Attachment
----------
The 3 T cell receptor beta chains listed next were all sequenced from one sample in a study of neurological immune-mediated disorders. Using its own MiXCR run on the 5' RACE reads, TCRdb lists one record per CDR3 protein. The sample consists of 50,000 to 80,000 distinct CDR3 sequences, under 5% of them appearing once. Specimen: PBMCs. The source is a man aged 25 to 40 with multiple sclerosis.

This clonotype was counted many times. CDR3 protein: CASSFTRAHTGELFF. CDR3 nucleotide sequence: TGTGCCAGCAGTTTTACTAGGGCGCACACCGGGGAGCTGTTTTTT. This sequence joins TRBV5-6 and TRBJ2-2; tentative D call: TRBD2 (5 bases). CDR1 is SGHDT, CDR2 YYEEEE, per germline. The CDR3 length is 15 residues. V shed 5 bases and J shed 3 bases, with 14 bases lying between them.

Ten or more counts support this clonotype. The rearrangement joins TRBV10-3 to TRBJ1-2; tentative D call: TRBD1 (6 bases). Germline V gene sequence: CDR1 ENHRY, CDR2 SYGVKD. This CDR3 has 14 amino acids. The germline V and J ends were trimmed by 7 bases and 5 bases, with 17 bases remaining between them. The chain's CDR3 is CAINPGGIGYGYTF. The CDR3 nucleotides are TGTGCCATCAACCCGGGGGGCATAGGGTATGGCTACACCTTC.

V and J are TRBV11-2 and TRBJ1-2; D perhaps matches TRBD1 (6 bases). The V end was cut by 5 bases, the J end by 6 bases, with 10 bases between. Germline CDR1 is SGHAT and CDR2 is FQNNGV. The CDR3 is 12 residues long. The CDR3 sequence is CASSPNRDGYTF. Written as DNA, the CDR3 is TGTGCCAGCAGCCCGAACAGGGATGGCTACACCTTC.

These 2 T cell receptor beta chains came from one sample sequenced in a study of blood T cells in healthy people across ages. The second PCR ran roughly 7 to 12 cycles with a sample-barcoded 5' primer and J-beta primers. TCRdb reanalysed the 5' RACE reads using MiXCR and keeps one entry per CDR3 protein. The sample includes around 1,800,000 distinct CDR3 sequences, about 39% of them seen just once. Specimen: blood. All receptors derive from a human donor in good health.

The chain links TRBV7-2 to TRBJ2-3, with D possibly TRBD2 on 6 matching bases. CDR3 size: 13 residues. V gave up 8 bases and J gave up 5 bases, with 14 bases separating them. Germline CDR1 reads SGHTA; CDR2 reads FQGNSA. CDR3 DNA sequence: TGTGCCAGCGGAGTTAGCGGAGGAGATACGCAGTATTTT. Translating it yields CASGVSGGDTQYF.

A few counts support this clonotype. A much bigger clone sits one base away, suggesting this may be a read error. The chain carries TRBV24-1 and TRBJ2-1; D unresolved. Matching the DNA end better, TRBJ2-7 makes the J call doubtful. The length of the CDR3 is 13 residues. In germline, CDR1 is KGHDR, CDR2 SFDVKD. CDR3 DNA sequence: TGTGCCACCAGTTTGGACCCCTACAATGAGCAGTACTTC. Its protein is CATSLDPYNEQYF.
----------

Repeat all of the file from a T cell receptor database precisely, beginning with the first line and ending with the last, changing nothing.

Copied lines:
The 3 T cell receptor beta chains listed next were all sequenced from one sample in a study of neurological immune-mediated disorders. Using its own MiXCR run on the 5' RACE reads, TCRdb lists one record per CDR3 protein. The sample consists of 50,000 to 80,000 distinct CDR3 sequences, under 5% of them appearing once. Specimen: PBMCs. The source is a man aged 25 to 40 with multiple sclerosis.

This clonotype was counted many times. CDR3 protein: CASSFTRAHTGELFF. CDR3 nucleotide sequence: TGTGCCAGCAGTTTTACTAGGGCGCACACCGGGGAGCTGTTTTTT. This sequence joins TRBV5-6 and TRBJ2-2; tentative D call: TRBD2 (5 bases). CDR1 is SGHDT, CDR2 YYEEEE, per germline. The CDR3 length is 15 residues. V shed 5 bases and J shed 3 bases, with 14 bases lying between them.

Ten or more counts support this clonotype. The rearrangement joins TRBV10-3 to TRBJ1-2; tentative D call: TRBD1 (6 bases). Germline V gene sequence: CDR1 ENHRY, CDR2 SYGVKD. This CDR3 has 14 amino acids. The germline V and J ends were trimmed by 7 bases and 5 bases, with 17 bases remaining between them. The chain's CDR3 is CAINPGGIGYGYTF. The CDR3 nucleotides are TGTGCCATCAACCCGGGGGGCATAGGGTATGGCTACACCTTC.

V and J are TRBV11-2 and TRBJ1-2; D perhaps matches TRBD1 (6 bases). The V end was cut by 5 bases, the J end by 6 bases, with 10 bases between. Germline CDR1 is SGHAT and CDR2 is FQNNGV. The CDR3 is 12 residues long. The CDR3 sequence is CASSPNRDGYTF. Written as DNA, the CDR3 is TGTGCCAGCAGCCCGAACAGGGATGGCTACACCTTC.

These 2 T cell receptor beta chains came from one sample sequenced in a study of blood T cells in healthy people across ages. The second PCR ran roughly 7 to 12 cycles with a sample-barcoded 5' primer and J-beta primers. TCRdb reanalysed the 5' RACE reads using MiXCR and keeps one entry per CDR3 protein. The sample includes around 1,800,000 distinct CDR3 sequences, about 39% of them seen just once. Specimen: blood. All receptors derive from a human donor in good health.

The chain links TRBV7-2 to TRBJ2-3, with D possibly TRBD2 on 6 matching bases. CDR3 size: 13 residues. V gave up 8 bases and J gave up 5 bases, with 14 bases separating them. Germline CDR1 reads SGHTA; CDR2 reads FQGNSA. CDR3 DNA sequence: TGTGCCAGCGGAGTTAGCGGAGGAGATACGCAGTATTTT. Translating it yields CASGVSGGDTQYF.

A few counts support this clonotype. A much bigger clone sits one base away, suggesting this may be a read error. The chain carries TRBV24-1 and TRBJ2-1; D unresolved. Matching the DNA end better, TRBJ2-7 makes the J call doubtful. The length of the CDR3 is 13 residues. In germline, CDR1 is KGHDR, CDR2 SFDVKD. CDR3 DNA sequence: TGTGCCACCAGTTTGGACCCCTACAATGAGCAGTACTTC. Its protein is CATSLDPYNEQYF.